||2002 News Releases
JPL Takes Helm on Oceanography Mission
April 26, 2002
Top image is from Jason-1
Bottom image is from Topex/Poseidon
The maps depict the sea-surface height anomaly (departure from mean) for the 10-day period March 25, 2002 to April 4, 2002 (Jason-1 repeat cycle 8; Topex/Poseidon repeat cycle 351).
Jason 1's oceanography mission to monitor global climate interactions
between the sea and atmosphere reached another major milestone this week
with the successful handover of day-to-day operations from the French Centre
National d'Etudes Spatiales to NASA's Jet Propulsion Laboratory, Pasadena,
With the handover, JPL is now responsible for around-the-clock real-time
monitoring of Jason 1's health and status, and for generating and uploading
weekly stored command sequences to the spacecraft. These sequences
contain data for mission planning, payload commanding, navigation, ground
station acquisition and routine maintenance functions.
The French Space Agency's Satellite Control Center in Toulouse, France,
will continue to perform spacecraft engineering and navigation tasks. Both
organizations will be jointly responsible for processing mission science data.
"Jason's measurement performance to date has been excellent," said Dr.
Lee-Lueng Fu, Jason project scientist at JPL. "The early mission phases have
been very smooth. This success is due in large part to the hard work and
outstanding cooperation between the U.S. and French teams, who continue to
work together to leverage experience and efficiencies gleaned from a decade
of joint Topex/Poseidon operations. We look forward to continuing to work
with the French to establish routine mission operations."
Much like its Topex/Poseidon predecessor, the Jason program's shared
operations management approach is designed to maximize efficiencies and
make the most of the two space agencies' differing program roles and
expertise. The French Space Agency managed Jason 1 satellite development,
engineering and delivery from the French aerospace company Alcatel, so the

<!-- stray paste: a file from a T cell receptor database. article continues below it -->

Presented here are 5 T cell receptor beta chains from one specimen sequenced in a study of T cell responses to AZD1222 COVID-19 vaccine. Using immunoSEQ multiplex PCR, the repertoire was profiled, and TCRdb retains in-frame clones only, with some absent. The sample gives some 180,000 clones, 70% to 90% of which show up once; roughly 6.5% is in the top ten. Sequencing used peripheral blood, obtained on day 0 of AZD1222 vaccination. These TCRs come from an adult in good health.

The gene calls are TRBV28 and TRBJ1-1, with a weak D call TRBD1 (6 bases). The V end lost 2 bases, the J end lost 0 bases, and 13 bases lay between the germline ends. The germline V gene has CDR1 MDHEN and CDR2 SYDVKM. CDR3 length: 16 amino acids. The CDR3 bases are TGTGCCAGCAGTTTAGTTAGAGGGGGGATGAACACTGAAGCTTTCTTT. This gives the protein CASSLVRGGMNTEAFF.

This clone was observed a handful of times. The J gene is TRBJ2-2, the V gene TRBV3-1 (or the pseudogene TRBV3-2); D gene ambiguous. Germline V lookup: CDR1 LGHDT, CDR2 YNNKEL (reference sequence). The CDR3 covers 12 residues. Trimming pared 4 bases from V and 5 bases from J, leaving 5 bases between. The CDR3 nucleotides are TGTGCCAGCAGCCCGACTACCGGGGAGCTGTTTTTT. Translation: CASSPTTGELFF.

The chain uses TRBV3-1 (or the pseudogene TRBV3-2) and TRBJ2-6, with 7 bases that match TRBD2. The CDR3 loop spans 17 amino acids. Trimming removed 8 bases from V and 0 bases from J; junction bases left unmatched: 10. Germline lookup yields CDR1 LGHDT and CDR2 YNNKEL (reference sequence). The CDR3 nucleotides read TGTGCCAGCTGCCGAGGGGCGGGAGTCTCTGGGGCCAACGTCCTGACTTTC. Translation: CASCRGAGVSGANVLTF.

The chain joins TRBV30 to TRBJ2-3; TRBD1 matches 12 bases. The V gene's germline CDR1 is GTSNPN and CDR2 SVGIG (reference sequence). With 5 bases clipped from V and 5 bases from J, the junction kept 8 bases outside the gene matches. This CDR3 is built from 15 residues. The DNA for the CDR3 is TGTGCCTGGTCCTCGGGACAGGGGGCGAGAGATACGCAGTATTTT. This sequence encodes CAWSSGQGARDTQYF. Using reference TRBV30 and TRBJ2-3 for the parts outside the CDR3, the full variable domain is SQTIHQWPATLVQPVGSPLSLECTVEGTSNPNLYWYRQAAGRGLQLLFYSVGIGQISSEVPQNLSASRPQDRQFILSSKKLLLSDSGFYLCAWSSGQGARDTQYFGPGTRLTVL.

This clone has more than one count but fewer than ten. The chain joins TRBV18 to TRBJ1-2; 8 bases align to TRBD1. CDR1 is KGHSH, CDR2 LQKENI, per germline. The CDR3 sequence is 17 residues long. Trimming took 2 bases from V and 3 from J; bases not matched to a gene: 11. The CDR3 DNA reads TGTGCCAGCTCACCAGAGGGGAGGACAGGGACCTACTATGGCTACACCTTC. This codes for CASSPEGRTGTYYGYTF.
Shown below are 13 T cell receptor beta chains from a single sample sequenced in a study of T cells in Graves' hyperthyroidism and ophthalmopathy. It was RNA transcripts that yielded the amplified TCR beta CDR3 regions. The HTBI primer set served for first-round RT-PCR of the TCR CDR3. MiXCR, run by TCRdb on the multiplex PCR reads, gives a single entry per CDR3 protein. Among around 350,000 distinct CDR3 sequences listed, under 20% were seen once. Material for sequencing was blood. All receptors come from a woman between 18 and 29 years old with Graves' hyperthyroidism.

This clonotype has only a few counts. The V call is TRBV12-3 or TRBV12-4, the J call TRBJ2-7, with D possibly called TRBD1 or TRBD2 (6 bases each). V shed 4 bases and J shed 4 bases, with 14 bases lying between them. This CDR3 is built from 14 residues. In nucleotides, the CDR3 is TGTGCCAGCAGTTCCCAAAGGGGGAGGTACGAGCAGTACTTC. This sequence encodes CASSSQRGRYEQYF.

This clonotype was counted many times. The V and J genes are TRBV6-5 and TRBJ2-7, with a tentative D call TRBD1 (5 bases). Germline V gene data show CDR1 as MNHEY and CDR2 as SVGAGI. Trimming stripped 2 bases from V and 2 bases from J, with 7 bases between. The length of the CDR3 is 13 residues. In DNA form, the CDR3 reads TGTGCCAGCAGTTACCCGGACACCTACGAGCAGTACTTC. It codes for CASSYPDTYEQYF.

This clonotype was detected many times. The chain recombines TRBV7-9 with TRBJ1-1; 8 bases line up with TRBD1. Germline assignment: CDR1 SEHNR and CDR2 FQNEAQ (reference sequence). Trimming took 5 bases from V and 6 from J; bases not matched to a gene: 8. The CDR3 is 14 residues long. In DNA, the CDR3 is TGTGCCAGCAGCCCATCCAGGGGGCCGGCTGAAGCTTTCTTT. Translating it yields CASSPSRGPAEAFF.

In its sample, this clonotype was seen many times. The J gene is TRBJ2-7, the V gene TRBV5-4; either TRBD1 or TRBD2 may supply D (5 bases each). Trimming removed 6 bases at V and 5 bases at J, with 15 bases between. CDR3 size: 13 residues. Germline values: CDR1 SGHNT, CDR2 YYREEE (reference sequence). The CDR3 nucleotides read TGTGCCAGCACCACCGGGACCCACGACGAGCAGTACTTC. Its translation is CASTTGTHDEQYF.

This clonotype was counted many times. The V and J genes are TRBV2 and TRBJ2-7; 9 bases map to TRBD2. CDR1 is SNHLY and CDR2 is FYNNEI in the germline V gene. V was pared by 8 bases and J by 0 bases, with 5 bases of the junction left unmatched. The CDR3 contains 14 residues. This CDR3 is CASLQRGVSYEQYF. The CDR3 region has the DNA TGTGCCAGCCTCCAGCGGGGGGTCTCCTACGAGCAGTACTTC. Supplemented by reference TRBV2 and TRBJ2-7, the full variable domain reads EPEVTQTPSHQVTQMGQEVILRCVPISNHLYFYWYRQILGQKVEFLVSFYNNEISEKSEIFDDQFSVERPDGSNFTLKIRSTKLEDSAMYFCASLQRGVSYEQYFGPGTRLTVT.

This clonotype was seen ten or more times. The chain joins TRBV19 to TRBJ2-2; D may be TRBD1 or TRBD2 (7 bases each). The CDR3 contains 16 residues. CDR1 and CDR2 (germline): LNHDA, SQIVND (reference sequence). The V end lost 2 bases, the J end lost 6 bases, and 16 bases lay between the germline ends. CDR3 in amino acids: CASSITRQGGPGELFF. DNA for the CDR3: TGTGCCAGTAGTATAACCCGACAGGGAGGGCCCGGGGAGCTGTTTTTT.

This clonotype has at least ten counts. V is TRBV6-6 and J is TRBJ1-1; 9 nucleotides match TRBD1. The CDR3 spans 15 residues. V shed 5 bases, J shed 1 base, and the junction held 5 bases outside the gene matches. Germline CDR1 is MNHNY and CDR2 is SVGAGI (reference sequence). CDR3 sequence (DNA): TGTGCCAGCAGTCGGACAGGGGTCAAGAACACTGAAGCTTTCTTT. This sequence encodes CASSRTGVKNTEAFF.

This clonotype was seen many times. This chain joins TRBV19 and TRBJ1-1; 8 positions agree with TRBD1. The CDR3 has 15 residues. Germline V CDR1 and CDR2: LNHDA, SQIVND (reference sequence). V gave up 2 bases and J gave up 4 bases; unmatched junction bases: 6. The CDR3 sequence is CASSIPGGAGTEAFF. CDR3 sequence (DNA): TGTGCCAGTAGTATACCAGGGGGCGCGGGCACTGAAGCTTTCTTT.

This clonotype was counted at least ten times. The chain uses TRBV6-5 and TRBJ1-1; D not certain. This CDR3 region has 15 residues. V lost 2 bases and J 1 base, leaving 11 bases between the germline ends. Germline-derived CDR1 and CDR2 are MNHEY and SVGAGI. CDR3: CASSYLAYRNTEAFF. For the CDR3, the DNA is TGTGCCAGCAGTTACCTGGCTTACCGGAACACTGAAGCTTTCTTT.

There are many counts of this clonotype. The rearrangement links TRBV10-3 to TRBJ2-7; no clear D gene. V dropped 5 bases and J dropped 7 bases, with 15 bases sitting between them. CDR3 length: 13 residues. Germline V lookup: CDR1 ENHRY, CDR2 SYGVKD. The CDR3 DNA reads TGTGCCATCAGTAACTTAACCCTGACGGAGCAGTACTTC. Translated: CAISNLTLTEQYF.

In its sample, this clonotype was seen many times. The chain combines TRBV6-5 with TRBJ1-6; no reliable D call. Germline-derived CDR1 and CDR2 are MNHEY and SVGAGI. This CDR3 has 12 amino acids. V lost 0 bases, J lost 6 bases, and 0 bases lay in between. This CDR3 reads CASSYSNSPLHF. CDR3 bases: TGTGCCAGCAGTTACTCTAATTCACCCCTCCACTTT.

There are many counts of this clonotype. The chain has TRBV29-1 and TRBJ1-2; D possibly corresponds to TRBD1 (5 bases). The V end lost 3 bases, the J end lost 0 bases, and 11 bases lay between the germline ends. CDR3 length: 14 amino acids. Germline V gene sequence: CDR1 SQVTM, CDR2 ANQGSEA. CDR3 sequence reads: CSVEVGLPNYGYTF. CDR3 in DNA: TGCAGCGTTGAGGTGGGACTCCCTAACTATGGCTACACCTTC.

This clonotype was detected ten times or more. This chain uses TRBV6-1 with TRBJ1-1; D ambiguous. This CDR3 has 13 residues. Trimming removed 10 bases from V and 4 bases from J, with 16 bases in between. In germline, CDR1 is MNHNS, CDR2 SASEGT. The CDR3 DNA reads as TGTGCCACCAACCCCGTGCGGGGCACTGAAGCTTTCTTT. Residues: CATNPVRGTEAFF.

program's early post-launch checkout phases were conducted by the French.
NASA, by contrast, is responsible for two of the mission's three ground
tracking stations in Wallops Island, Va., and Poker Flats, Alaska, (the other is
in Aussaguel, France), so JPL has responsibility for oversight of day-to-day
routine mission operations.
During the next six months, Jason science data will be distributed to the
mission's science team, and work will begin to conduct a precise scientific
assessment of product quality through cross-calibration of Jason products with
those of Topex/Poseidon. A science working team meeting will be conducted
at the end of this six-month validation phase in October to verify that Jason
data are accurate, correctly calculated and meeting program requirements.
Science data products will then become available to the public.
Launched December 7, 2001, from Vandenberg Air Force Base, Calif.,
Jason's scheduled five-year mission will continue Topex/Poseidon's
observations of ocean surface topography for monitoring world ocean
circulation, studying interactions of the oceans and atmosphere, improving
climate predictions and observing events like El Niņo.
JPL, a division of the California Institute of Technology in Pasadena,
manages the U.S. portion of the Jason mission for NASA's Office of Earth
Science, Washington, D.C.
Contacts: JPL/Alan Buis (818) 354-0474
NASA Headquarters/David E. Steitz (202) 358-1730
Centre National d'Etudes Spatiales/Eliane Moreaux